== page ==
How doctrine denied dead infants a decent burial
Published 15/06/2014 | 02:30
The earliest documentary evidence for the use of cilliní in Ireland dates from the 17th century, but this is not to say that they were not in use before then. The practice arose from the belief that the unbaptised could not be given a Christian burial.
For many, these are the "Limbo" babies, consigned to an alternative abode of rest (other than heaven), until this Catholic doctrine was quietly brushed aside in recent years. As ever, though, the story is somewhat more complicated than that. In fact there have been a variety of approaches to this issue in the Christian Church from earliest times.
The difficulty arose because, on the one hand, the Christian Church professed baptism to be necessary for salvation (John 3:5) and yet at the same time claimed that God wished "all to be saved".
Christianity in the West, especially under the influence of Augustine, emphasised that all humans shared in Adam's sin and this "Original Sin", as it came to be called, needed to be wiped clean at baptism. Keeping these three claims simultaneously afloat would be no easy task.
Augustine, in reaction to a figure called Pelagius who denied Original Sin, taught that unbaptised children were denied heaven and, indeed, went to hell, where they experienced punishment "of the lightest kind".
It was in reaction to this harsh teaching that medieval scholars started to row back from Augustine's stance. The Cistercian, Bernard of Clairvaux (1090-1153), suggested the faith of parents might be a substitute and thus spare the child from hell.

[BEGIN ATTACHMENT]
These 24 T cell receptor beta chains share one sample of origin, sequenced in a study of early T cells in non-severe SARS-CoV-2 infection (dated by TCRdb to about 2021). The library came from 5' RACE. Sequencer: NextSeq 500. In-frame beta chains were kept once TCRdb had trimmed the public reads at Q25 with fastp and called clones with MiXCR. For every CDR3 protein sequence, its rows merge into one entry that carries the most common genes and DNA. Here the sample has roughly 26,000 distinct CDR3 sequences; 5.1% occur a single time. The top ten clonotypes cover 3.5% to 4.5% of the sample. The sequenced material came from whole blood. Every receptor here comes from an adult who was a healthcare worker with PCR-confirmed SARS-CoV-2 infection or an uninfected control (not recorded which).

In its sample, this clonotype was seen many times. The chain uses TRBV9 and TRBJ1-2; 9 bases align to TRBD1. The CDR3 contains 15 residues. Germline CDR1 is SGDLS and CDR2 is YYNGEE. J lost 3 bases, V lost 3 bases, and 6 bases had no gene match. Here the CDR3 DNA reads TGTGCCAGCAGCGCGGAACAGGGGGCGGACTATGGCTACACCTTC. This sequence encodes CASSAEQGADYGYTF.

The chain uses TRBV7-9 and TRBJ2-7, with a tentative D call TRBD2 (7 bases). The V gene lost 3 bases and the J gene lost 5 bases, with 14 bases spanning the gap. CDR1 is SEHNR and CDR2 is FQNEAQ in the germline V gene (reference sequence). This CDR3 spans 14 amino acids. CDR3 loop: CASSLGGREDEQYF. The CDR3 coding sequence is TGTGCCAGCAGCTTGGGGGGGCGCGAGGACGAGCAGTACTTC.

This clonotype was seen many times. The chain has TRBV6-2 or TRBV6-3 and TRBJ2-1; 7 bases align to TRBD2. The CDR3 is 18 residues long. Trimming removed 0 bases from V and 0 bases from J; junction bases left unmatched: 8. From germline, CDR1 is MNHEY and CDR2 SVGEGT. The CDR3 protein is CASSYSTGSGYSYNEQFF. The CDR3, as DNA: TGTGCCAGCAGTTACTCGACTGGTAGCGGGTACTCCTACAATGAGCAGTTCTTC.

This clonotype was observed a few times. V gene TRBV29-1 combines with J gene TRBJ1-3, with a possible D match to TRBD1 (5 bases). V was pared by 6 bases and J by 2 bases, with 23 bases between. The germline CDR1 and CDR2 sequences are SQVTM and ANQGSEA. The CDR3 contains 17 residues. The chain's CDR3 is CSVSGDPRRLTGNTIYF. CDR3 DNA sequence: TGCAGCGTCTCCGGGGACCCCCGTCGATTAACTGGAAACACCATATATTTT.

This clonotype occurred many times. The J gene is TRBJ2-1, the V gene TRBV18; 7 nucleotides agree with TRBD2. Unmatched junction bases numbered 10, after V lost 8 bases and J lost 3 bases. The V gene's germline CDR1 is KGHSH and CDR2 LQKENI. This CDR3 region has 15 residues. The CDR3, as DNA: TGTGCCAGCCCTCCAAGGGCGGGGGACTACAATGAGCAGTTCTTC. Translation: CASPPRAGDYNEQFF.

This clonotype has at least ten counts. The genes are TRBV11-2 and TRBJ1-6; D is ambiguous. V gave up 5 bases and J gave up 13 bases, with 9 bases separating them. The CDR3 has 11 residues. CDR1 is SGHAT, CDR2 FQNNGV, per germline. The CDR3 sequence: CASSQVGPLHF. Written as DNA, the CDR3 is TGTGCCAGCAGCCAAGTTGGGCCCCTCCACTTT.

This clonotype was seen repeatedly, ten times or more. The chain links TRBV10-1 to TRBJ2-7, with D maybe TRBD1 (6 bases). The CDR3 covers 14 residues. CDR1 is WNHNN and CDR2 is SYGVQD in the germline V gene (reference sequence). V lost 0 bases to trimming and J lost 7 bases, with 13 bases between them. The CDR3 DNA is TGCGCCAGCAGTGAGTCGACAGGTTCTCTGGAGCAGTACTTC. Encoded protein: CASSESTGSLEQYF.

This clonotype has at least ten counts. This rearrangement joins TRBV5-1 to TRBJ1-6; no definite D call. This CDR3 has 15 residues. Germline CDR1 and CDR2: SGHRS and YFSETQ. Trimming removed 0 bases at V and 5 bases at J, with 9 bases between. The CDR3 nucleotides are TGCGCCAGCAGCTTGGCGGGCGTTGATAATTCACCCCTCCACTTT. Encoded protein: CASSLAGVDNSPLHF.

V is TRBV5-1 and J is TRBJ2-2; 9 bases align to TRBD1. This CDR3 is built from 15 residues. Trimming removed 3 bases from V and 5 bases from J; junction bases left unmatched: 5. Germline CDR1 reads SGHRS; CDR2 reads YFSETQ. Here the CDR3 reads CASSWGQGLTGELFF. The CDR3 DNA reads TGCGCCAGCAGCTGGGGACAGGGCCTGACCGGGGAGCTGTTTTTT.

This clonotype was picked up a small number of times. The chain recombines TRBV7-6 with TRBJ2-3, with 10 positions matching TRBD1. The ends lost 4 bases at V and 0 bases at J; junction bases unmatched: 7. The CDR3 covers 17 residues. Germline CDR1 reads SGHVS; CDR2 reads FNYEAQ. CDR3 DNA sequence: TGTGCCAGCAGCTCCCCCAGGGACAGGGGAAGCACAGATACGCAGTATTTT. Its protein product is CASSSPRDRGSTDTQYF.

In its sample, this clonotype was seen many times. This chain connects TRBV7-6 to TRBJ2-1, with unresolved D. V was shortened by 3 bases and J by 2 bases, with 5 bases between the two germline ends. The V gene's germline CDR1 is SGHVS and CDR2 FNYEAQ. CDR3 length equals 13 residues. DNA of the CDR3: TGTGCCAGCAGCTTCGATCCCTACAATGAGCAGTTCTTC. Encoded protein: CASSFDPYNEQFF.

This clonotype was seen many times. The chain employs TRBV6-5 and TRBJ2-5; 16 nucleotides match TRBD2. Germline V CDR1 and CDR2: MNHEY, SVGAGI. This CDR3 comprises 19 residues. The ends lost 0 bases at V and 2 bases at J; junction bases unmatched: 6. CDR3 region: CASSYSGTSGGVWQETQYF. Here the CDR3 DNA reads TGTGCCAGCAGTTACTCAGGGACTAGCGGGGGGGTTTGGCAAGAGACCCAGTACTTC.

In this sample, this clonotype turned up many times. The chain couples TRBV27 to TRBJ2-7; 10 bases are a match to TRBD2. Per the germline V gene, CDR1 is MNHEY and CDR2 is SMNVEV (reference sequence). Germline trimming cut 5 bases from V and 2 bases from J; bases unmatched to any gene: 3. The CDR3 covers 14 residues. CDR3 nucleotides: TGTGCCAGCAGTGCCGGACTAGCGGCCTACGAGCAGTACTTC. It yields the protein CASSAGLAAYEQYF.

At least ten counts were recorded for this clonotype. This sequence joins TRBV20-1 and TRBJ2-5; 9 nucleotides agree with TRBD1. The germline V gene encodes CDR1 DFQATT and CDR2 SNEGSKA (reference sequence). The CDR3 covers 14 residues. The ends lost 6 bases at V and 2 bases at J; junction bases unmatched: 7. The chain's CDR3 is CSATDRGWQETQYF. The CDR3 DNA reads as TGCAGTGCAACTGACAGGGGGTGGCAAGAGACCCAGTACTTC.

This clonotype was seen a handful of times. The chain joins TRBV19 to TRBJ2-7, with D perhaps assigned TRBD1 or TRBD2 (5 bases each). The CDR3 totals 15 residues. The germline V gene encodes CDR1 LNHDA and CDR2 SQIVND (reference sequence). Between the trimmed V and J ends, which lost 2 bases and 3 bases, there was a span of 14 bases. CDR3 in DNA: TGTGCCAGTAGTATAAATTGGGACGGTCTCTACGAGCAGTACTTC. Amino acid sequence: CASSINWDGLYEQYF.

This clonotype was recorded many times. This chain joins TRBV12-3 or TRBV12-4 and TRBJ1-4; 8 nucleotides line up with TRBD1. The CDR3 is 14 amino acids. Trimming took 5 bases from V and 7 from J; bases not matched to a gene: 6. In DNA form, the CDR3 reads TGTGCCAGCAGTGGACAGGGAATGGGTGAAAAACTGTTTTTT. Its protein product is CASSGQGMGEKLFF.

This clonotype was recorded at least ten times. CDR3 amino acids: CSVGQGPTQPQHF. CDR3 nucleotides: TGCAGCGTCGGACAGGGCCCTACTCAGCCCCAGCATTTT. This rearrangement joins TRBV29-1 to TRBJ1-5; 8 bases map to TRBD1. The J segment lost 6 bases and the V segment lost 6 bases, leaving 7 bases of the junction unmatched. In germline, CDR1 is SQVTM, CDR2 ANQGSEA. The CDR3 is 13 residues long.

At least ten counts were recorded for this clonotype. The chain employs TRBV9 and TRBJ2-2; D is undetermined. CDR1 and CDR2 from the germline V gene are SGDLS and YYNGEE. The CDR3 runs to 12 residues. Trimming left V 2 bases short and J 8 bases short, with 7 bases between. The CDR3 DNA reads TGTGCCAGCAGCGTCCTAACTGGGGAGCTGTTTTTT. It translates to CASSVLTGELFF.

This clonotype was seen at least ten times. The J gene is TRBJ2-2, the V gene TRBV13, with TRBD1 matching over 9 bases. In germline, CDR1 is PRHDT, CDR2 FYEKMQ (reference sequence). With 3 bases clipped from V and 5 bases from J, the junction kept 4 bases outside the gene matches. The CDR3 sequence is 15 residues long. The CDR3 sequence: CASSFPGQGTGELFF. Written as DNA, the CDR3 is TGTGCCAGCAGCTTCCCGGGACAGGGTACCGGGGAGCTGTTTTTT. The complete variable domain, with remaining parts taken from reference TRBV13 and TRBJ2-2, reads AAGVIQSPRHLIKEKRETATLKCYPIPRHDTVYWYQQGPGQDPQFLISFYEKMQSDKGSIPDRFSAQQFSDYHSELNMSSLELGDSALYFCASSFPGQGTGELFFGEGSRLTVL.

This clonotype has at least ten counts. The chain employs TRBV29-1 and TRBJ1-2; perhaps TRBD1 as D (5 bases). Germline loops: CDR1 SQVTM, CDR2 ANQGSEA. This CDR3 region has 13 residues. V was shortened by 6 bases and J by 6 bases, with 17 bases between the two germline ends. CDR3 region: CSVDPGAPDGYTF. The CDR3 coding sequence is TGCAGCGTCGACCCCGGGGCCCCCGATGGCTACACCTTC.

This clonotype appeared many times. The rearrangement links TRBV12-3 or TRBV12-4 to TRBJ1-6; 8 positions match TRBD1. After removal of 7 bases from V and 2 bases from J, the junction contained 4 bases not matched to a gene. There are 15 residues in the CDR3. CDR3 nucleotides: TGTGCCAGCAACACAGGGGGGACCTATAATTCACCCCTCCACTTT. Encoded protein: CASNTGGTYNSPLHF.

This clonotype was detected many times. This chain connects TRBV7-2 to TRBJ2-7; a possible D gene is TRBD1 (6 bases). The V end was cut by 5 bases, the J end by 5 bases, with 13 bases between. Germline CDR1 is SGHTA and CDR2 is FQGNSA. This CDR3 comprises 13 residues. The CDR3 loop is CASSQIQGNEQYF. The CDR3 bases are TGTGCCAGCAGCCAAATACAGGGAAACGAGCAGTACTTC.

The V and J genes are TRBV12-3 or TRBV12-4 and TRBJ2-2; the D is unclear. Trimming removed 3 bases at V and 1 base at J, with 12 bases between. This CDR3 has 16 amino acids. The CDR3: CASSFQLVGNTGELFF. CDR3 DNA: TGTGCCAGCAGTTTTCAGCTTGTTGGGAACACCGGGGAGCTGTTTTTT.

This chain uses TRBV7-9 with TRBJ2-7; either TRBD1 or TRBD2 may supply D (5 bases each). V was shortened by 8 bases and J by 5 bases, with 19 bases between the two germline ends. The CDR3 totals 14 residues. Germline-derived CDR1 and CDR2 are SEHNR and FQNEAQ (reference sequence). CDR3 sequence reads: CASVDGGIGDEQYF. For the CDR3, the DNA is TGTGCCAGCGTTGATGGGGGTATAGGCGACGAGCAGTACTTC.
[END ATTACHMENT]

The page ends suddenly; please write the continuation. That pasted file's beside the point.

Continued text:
Others claimed that the only suffering a child might experience was being deprived the sight of God (Beatific Vision). Others still (including Thomas Aquinas) argued that unbaptised babies wouldn't have the capacity to even realise what they were missing and would therefore be naturally happy in an intermediate state.
Another thinker, Peter Lombard (1096-1164), cautioned that God shouldn't be bound by his own rules. One notable, Gregory of Rimini (1300-1358), tried to revive Augustine's no-nonsense approach and was branded a tortor infantium ("torturer of infants") for his trouble.
For most, though, the gentler view of Aquinas was the most attractive compromise. The term limbus infantium (the "limbo of infants") had come into use in the early 13th century. Yet it was just one theory among many, and was never officially taught by the Church and rarely, if ever, mentioned in official documents.
After Vatican II, the emphasis had changed again, to "allow us to hope that there is a way of salvation for children who have died without baptism", as stated in the Catechism of the Catholic Church (1992). This more hopeful approach is reflected in the provision of a liturgy for unbaptised infants in the Roman Missal.
In 2007, an International Theological Commission, while not dispensing with the necessity of baptism, nor the idea of Limbo as a hypothesis, claimed that in the past "the doctrinal nature of the question or its implications were not fully understood".
SALVADOR RYAN IS PROFESSOR OF ECCLESIASTICAL HISTORY AT ST PATRICK'S COLLEGE, MAYNOOTH
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